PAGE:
‘She had – what did she have? Little successes in the kitchen. The cigarette at the end of the day. Cinema with her mother on a Wednesday . . .

“I suppose we might have asked Mrs Barber to come along with us today.”

Her mother looked doubtful. “Mrs Barber? To the picture-house?”

“You’d rather we didn’t?”

. . .In any case, the programme that week was disappointing. The first few films were all right, but the drama was a dud, an American thriller with a plot full of holes. She and her mother slipped away before the final act, hoping not to draw the notice of the small orchestra – Mrs Wray saying, as she often did, what a pity it was that the pictures nowadays had so much unpleasantness in them.’



‘She and Mrs Barber settled on their destination – Ruskin Park, just down the hill, the most ordinary, small, unthrilling, neat and tidy place, with flower-beds and tennis courts and a stand for the band on Sundays . . .

The park had a charm today that she couldn’t recall it ever having had before. Its very neatness seemed appealing, everything in such perfect trim, the lawns clipped, the bed of gaudy flowers like icing piped on a cake  . . .

They moved on at a livelier pace – making now for the band-stand, a quaint octagonal pavilion with a red tiled roof. They crossed the gravel, climbed the steps, and the wooden floor must have made Mrs Barber think of dancing: she went across it in the slow twirls of a graceful, unpartnered waltz.’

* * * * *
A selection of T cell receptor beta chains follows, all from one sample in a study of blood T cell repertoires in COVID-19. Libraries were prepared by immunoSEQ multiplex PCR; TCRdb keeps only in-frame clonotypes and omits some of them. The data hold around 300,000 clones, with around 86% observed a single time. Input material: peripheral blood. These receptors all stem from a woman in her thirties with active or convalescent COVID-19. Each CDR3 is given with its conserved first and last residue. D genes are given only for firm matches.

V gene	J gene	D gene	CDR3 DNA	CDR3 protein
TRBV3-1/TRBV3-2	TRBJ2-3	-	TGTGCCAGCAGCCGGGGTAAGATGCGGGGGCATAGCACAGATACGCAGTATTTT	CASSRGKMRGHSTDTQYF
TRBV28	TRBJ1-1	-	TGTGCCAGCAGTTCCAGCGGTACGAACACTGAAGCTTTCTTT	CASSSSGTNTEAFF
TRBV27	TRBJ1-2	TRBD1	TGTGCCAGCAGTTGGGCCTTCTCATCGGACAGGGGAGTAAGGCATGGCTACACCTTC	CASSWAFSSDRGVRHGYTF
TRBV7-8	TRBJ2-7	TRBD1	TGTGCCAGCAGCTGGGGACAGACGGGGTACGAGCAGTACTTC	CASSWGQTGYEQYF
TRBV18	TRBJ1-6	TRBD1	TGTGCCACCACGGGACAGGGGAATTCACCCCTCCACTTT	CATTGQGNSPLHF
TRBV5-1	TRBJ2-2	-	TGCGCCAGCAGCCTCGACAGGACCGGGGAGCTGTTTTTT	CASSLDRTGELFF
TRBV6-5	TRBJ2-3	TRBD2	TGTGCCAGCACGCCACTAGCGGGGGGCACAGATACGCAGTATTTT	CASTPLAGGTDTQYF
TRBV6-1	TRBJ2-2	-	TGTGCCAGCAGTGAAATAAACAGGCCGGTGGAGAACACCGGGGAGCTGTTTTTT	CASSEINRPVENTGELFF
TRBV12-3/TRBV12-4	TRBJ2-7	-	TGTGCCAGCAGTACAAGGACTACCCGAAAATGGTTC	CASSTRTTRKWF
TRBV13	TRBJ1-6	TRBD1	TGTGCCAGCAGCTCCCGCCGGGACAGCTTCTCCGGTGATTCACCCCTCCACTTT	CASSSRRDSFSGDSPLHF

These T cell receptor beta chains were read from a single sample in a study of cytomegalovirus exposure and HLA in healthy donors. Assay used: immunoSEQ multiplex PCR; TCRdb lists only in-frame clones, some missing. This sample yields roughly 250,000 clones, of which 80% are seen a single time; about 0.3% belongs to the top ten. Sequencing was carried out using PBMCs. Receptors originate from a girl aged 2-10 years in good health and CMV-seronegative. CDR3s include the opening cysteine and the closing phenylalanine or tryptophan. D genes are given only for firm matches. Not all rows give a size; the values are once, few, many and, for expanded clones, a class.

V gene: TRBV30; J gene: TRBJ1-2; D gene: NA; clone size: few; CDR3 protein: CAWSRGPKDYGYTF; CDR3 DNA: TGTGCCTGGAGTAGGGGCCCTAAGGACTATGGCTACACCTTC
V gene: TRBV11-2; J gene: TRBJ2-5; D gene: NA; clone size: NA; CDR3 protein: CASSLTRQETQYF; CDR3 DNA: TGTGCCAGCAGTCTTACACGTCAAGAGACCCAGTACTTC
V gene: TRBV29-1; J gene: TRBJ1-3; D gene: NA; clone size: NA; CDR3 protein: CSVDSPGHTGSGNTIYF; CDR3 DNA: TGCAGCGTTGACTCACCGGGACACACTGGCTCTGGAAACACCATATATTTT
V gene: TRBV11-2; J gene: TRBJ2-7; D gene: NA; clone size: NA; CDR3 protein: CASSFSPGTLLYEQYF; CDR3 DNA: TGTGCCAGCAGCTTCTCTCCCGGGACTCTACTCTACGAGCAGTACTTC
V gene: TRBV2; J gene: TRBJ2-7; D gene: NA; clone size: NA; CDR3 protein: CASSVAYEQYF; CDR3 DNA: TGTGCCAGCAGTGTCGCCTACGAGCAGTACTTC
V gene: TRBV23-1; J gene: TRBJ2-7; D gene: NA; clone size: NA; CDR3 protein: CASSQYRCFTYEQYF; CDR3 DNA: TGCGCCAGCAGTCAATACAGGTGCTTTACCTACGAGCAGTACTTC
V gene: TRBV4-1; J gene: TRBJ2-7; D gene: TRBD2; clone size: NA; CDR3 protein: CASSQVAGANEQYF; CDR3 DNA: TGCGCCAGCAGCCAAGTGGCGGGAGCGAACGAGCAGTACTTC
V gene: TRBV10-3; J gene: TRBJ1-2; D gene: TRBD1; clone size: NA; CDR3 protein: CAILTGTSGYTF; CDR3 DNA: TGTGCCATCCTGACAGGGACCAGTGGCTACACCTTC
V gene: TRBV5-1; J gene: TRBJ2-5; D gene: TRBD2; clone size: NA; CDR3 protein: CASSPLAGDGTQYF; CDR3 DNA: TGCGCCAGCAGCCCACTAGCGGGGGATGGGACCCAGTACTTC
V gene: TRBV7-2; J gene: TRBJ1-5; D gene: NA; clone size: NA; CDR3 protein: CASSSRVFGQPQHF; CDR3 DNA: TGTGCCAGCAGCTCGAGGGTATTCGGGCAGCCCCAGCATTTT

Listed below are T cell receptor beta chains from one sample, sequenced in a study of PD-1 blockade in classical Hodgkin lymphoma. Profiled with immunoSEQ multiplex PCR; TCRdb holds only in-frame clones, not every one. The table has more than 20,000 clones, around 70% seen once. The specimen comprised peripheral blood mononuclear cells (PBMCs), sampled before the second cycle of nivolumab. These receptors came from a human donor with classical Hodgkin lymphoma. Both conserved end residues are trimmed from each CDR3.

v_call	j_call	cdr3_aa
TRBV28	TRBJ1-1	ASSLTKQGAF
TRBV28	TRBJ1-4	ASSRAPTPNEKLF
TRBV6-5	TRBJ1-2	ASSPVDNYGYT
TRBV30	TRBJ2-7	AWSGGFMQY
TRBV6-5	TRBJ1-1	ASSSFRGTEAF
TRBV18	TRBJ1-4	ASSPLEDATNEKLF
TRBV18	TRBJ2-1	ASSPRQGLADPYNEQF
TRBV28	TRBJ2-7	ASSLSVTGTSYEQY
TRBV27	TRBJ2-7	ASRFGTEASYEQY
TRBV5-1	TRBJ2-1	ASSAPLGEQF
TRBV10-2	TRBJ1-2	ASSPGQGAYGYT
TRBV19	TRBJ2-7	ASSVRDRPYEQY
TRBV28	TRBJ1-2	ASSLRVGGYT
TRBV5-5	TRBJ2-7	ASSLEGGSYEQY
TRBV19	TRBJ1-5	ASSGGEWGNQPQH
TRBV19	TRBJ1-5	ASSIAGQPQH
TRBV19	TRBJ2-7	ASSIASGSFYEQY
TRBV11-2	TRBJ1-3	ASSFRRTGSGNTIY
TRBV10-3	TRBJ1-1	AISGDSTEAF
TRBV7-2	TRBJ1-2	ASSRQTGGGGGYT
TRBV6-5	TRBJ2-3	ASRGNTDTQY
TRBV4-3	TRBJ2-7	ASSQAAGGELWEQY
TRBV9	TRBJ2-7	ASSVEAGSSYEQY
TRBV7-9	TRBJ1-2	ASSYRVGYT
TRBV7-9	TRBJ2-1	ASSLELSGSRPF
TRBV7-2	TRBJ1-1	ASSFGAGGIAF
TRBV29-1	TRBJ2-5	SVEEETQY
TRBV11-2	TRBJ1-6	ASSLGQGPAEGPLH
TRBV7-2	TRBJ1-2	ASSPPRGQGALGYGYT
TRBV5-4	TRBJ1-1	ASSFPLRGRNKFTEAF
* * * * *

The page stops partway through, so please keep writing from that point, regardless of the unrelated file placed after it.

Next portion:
‘She found herself at the colourful entrance to the Brixton Roller Skating Rink . . .

The building was huge, modern, charmless, like a giant church hall. The bunting that hung from the rafters was in faded Armistice colours, and the songs were mild old things from thirty or forty years before… It was still the school holidays, and children were darting like minnows, but there were courting couples too, and girls in pairs and groups, even the occasional game old lady… Every so often someone flailed like a windmill and went down, to cheers and hoots and sympathetic laughter; they’d pick themselves up, sheepish, hitting the chalk from their knees and behinds . . .

And in amongst them all glided Frances and Lillian, getting the hang of it, picking up speed . . . It was a lark, pure, childish.’



‘She caught a bus as far as Vauxhall, and from there she crossed the river and wandered north, taking any street that caught her eye. She loved these walks through London. She seemed, as she made them, to become porous, to soak in detail after detail; or else like a battery, to become charged. .. She did her shopping at the market stalls of Strutton Ground, going from one stall to another before committing herself… She found a ‘cosy corner’ café and bought herself a hot lunch: eggs, chips, bread and butter, all for a shilling and sixpence, including a penny tip for the waitress.